Today’s reading is 2 Thessalonians 1.
In yesterday’s reading we contemplated the end of humanity as we know it. We learned there in 1 Thessalonians 5 that most of the human race will be caught utterly unprepared when the “day of the Lord” comes in judgment. Here in 2 Thessalonians 1 Paul continued that theme.
The passage begins with Paul’s usual greeting to the church (vv. 1-4) and a transitional statement that all the ways in which the faith of the Thessalonians was growing (vv. 3-4) was evidence that they would be included in God’s kingdom (v. 5). At the end of verse 5 Paul notes that it is this kingdom, the kingdom of God, “for which you are suffering.” This phrase both indicates us the circumstances the Thessalonians were facing and prepares us for the next few verses which tell us what God will do about it. According to verse 6, “He will pay back trouble to those who trouble you and give relief to you who are troubled, and to us as well.” Although all of us were once enemies of God and opponents to his kingdom, God in grace saved from the penalty that we deserved for our sins. That made us “worthy of the kingdom of God” (v. 5b) but also put us on the other side of the rest of humanity which is still at war with God and resisting Christ’s kingdom. That is why believers are persecuted--both back then in Thessalonica and around the world today.
Here, though, God promised that suffering would not be the fate of believers forever. Instead, God will execute justice someday in the future. That justice will give relief to his children who are suffering but judgment on those who reject him and oppose him. And when will this happen? “when the Lord Jesus is revealed from heaven in blazing fire with his powerful angels. He will punish those who do not know God and do not obey the gospel of our Lord Jesus.” In other words, the “day of the Lord” which we read about yesterday will begin when Christ returns as described here in verses 7b-10.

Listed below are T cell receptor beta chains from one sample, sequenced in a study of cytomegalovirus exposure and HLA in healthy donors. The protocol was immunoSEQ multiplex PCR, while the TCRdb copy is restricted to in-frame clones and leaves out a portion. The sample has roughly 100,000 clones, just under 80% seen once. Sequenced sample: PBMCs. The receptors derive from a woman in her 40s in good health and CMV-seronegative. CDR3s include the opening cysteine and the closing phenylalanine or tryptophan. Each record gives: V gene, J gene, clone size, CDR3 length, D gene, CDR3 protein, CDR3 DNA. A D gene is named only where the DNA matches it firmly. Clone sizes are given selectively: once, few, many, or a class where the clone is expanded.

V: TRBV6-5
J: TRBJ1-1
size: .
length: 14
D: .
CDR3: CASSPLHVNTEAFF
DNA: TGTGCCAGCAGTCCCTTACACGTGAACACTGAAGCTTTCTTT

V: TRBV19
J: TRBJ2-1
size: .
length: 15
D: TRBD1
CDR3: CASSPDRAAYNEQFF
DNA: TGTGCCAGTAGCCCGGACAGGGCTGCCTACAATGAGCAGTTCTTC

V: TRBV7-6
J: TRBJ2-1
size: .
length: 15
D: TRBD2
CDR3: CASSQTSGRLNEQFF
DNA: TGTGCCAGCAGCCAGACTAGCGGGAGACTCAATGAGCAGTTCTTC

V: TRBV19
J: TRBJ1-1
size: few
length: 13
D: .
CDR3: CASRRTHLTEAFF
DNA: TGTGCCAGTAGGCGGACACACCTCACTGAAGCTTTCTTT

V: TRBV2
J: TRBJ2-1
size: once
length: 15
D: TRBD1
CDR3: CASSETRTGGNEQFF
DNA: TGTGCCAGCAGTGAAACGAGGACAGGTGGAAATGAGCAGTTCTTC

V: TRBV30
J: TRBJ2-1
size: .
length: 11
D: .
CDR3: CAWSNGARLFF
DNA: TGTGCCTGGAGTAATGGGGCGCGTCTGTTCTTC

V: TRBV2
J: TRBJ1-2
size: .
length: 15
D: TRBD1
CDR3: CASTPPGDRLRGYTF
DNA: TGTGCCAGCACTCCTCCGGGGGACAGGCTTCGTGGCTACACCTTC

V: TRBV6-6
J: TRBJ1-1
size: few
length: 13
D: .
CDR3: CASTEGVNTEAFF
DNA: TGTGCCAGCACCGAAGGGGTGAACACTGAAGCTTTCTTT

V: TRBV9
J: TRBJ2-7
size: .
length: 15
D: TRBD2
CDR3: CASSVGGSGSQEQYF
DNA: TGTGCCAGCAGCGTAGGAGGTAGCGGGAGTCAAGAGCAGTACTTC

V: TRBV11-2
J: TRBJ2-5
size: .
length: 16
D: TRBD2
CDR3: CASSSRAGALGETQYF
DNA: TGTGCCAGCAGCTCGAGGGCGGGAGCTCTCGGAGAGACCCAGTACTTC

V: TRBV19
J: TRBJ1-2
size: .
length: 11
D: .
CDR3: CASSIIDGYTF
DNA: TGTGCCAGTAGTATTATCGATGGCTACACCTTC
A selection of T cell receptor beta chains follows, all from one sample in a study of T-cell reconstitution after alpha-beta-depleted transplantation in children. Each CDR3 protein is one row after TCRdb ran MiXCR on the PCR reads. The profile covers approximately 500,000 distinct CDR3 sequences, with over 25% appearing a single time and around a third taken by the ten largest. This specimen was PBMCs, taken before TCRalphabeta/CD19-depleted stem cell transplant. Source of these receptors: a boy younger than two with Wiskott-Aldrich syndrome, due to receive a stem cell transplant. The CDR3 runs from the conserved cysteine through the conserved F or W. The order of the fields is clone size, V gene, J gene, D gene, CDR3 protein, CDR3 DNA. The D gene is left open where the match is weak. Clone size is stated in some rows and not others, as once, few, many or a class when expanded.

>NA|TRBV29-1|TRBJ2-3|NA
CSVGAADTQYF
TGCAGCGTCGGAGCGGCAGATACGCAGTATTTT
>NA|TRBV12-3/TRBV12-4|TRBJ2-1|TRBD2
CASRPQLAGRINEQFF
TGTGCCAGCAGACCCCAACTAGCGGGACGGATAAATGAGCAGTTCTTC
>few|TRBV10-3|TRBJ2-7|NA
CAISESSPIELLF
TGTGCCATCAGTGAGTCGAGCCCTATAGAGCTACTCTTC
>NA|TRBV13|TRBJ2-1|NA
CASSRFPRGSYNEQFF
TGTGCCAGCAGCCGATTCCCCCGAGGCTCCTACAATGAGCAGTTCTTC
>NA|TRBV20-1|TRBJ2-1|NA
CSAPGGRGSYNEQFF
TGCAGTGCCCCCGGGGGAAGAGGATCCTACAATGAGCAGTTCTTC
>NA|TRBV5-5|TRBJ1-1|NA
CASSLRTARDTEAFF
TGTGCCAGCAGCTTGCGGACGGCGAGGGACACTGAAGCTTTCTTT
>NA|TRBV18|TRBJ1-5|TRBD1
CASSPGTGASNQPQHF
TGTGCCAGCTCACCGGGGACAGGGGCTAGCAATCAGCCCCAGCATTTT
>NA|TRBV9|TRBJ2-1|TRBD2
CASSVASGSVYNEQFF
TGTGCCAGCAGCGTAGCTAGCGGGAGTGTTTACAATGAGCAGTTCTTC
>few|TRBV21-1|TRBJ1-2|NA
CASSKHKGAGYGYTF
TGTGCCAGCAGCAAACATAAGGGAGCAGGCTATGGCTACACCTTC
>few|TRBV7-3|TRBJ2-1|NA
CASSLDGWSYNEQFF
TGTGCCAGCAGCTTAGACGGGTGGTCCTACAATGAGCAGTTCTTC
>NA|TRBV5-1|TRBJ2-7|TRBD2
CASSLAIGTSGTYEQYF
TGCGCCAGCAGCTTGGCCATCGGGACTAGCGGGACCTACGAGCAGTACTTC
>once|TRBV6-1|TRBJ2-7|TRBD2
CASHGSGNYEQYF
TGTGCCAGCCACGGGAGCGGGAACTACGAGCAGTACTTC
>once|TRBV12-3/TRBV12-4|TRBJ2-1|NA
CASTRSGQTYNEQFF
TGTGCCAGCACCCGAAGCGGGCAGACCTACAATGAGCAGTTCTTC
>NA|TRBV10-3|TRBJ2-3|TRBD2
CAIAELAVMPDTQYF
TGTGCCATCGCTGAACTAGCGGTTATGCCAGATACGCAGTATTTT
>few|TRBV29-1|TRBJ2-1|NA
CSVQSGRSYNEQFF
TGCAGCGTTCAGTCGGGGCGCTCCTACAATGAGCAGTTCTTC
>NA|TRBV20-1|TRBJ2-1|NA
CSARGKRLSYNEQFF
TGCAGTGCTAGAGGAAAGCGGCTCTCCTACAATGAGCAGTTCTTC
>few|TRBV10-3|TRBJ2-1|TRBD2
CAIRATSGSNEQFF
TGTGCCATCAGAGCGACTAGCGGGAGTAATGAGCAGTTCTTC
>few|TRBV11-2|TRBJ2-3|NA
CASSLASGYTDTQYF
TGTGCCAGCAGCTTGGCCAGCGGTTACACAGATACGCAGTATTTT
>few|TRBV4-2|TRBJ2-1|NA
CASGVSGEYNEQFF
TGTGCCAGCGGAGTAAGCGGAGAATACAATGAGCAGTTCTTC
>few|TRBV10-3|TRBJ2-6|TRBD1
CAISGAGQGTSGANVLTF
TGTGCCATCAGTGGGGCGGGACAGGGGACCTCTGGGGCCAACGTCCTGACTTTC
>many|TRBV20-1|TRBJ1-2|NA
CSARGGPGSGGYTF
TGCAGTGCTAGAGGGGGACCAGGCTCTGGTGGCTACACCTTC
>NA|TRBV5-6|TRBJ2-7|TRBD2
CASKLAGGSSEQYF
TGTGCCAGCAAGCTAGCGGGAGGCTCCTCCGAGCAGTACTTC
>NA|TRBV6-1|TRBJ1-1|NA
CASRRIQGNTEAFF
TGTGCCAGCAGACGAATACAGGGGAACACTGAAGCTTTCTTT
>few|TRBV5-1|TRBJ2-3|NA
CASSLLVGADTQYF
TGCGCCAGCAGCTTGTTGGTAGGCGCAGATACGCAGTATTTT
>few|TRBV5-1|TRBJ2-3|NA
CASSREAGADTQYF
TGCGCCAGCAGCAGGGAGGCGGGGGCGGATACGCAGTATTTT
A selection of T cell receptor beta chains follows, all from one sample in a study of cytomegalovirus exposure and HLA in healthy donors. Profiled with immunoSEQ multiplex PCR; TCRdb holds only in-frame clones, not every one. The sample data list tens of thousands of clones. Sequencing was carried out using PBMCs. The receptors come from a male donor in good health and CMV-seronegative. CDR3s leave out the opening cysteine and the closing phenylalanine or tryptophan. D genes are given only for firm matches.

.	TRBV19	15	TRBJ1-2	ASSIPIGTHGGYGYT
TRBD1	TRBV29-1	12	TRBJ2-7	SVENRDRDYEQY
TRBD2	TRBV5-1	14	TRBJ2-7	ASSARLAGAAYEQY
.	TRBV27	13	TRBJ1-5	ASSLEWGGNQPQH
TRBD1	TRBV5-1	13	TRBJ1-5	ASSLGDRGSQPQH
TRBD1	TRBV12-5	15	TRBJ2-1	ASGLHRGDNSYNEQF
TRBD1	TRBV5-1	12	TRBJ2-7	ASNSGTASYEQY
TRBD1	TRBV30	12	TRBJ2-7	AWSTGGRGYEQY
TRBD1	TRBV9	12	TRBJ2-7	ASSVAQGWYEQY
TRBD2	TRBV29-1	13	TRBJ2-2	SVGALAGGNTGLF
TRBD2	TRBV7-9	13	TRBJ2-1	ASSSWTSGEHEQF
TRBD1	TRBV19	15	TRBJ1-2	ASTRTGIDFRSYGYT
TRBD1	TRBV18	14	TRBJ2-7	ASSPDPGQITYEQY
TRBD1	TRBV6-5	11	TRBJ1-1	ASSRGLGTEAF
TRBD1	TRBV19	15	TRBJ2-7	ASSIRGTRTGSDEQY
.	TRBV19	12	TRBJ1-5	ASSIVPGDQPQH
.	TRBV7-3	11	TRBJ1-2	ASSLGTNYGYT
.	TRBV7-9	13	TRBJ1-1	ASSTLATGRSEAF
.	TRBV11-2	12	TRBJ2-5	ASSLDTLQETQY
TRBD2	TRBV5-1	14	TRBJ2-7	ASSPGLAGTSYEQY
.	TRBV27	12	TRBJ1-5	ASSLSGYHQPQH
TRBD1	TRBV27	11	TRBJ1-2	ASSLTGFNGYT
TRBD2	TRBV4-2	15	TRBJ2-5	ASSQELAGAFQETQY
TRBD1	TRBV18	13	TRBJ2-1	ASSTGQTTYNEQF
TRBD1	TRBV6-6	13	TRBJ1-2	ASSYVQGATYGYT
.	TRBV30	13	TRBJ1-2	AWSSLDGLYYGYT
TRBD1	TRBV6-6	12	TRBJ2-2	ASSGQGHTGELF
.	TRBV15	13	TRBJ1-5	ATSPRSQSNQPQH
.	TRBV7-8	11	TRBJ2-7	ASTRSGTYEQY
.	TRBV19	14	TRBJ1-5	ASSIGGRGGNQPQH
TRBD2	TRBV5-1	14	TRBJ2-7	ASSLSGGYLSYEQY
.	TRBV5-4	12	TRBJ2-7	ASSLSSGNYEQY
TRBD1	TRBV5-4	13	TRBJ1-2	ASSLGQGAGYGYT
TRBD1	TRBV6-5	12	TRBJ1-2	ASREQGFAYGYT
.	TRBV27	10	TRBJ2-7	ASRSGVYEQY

Christians debate about the timing of these events and this is not the place to address that debate. What we should take away from 2 Thessalonians 1 is the promise that God’s judgment is coming when Jesus returns. On that day there will be justice--eternal punishment for those who are not in Christ (v. 9) but salvation for those of us who are in Christ. Our salvation is not based on our goodness but based on the fact that Christ died in our place, taking God’s punishment for sin for us.
But what do we do while we wait for that day of the Lord? Verses 11-12 tell us. Paul prayed for these believers that “God may make you worthy of his calling.” This means that God would form real righteousness in these believers to match the status of righteous that he declared them to be in Christ. That “real righteousness” was described in verse 11b as God bringing “to fruition your every desire for goodness and your every deed prompted by faith.” Like all believers, the Thessalonians wanted to grow in grace, they wanted to serve God and become like him. Paul prayed for them that, until Jesus comes, they would be growing in God’s grace to become godly men and women. The result of this growth is described in verse 12: “that the name of our Lord Jesus may be glorified in you, and you in him, according to the grace of our God and the Lord Jesus Christ.”
What Paul described in this passage is what God is doing and wants to do in the lives of every believer. It is why I teach God’s word, shepherd his people, and write these devotionals. May God continue to change us and grow us until Christ returns to finally save us.
BTW: this is how we should pray for each other, too. Not that we would have health, happiness, and prosperity but that God would keep working in us to make us “worthy of his calling.”